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Kim, Taesung
Microfluidics & Nanomechatronics Lab (μFNM)
Research Interests
  • Microfluidics & Nanofluidics
  • Nanoscale Transport Phenomena
  • MEMS & BioMEMS
  • Nanofabrication & Nanomechatronics

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Characterizing Self-assembly and Deposition Mechanisms of Nanoparticles in Inkjet-printed Evaporating Droplets

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Title
Characterizing Self-assembly and Deposition Mechanisms of Nanoparticles in Inkjet-printed Evaporating Droplets
Author
Thokchom, Ashish KumarZhou, QitaoKim, Dong-JooHa, DogyeongKim, Taesung
Issue Date
2017-11
Publisher
ELSEVIER SCIENCE SA
Citation
SENSORS AND ACTUATORS B-CHEMICAL, v.252, pp.1063 - 1070
Abstract
The self-assembly and deposition mechanisms of nanoparticles in droplets on a substrate are of significant importance in many inkjet printing-based industrial applications such as microelectronics, display systems, and paint manufacturing. However, a comprehensive investigation into the velocity field of fluid and its accompanying particle transport behavior in injected droplets undergoing immediate evaporation has not been conducted. In this study, we describe the underlying mechanisms of the self-assembly and deposition behavior of nanoparticles in inkjet-printed, evaporating droplets by visualizing the internal fluid flows. We additionally characterize the relationship between the internal fluid flows and nanoparticle patterns by changing not only the wettability and temperature of the substrate, but also the chemical composition of nanoparticle suspensions. We verify that Marangoni flow generated on a hydrophobic PDMS substrate with a contact angle (CA) of >90° helps the formation of dome-shaped nanoparticle structures, while radially outward flow generated on a hydrophilic glass substrate with a CA of <10° produces either mono-layered and flat, or ring-shaped nanoparticle structures, depending on the number density of the suspension. The presented characterization results provide not only valuable mechanistic insights, but also practical guidelines for inkjet printing-based nanoparticle applications.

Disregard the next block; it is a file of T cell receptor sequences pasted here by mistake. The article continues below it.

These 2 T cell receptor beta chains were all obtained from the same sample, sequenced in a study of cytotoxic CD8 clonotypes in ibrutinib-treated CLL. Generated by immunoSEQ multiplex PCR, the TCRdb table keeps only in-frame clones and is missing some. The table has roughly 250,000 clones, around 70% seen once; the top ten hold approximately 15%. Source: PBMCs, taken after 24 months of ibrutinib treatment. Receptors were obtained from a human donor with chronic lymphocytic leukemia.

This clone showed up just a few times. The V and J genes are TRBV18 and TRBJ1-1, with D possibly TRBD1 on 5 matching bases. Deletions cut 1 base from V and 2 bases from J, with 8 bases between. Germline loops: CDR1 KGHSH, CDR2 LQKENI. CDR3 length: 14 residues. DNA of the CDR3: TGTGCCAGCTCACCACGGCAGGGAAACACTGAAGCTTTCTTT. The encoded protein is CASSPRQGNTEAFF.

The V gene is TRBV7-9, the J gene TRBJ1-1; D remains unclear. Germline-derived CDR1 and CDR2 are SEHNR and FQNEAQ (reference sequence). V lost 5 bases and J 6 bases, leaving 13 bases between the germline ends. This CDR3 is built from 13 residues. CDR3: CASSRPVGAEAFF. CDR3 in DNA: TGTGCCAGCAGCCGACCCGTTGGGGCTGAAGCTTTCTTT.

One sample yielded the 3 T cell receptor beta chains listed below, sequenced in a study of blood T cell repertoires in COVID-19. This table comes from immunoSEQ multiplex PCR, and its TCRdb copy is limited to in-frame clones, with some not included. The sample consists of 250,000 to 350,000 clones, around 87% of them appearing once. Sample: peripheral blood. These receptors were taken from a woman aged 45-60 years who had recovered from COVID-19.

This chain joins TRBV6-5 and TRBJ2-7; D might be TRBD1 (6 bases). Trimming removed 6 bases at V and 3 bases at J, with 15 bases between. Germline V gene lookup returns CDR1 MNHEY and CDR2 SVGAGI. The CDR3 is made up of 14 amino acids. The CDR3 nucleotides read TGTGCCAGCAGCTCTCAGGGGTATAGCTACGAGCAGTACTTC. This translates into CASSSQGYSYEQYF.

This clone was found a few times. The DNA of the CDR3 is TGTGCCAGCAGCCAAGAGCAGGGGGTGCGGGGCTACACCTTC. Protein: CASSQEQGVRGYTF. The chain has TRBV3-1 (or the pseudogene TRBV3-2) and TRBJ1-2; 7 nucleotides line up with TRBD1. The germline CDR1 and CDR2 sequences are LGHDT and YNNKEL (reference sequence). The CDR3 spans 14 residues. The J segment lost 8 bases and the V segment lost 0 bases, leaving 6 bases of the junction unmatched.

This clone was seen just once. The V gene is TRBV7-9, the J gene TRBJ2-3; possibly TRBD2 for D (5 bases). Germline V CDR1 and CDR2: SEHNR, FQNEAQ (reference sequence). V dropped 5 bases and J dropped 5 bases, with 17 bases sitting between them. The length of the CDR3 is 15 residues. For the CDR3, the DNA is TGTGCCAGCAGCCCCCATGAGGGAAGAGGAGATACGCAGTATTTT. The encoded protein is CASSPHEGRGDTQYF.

URI
https://scholarworks.unist.ac.kr/handle/201301/22271
URL
http://www.sciencedirect.com/science/article/pii/S0925400517310651
DOI
10.1016/j.snb.2017.06.045
ISSN
0925-4005
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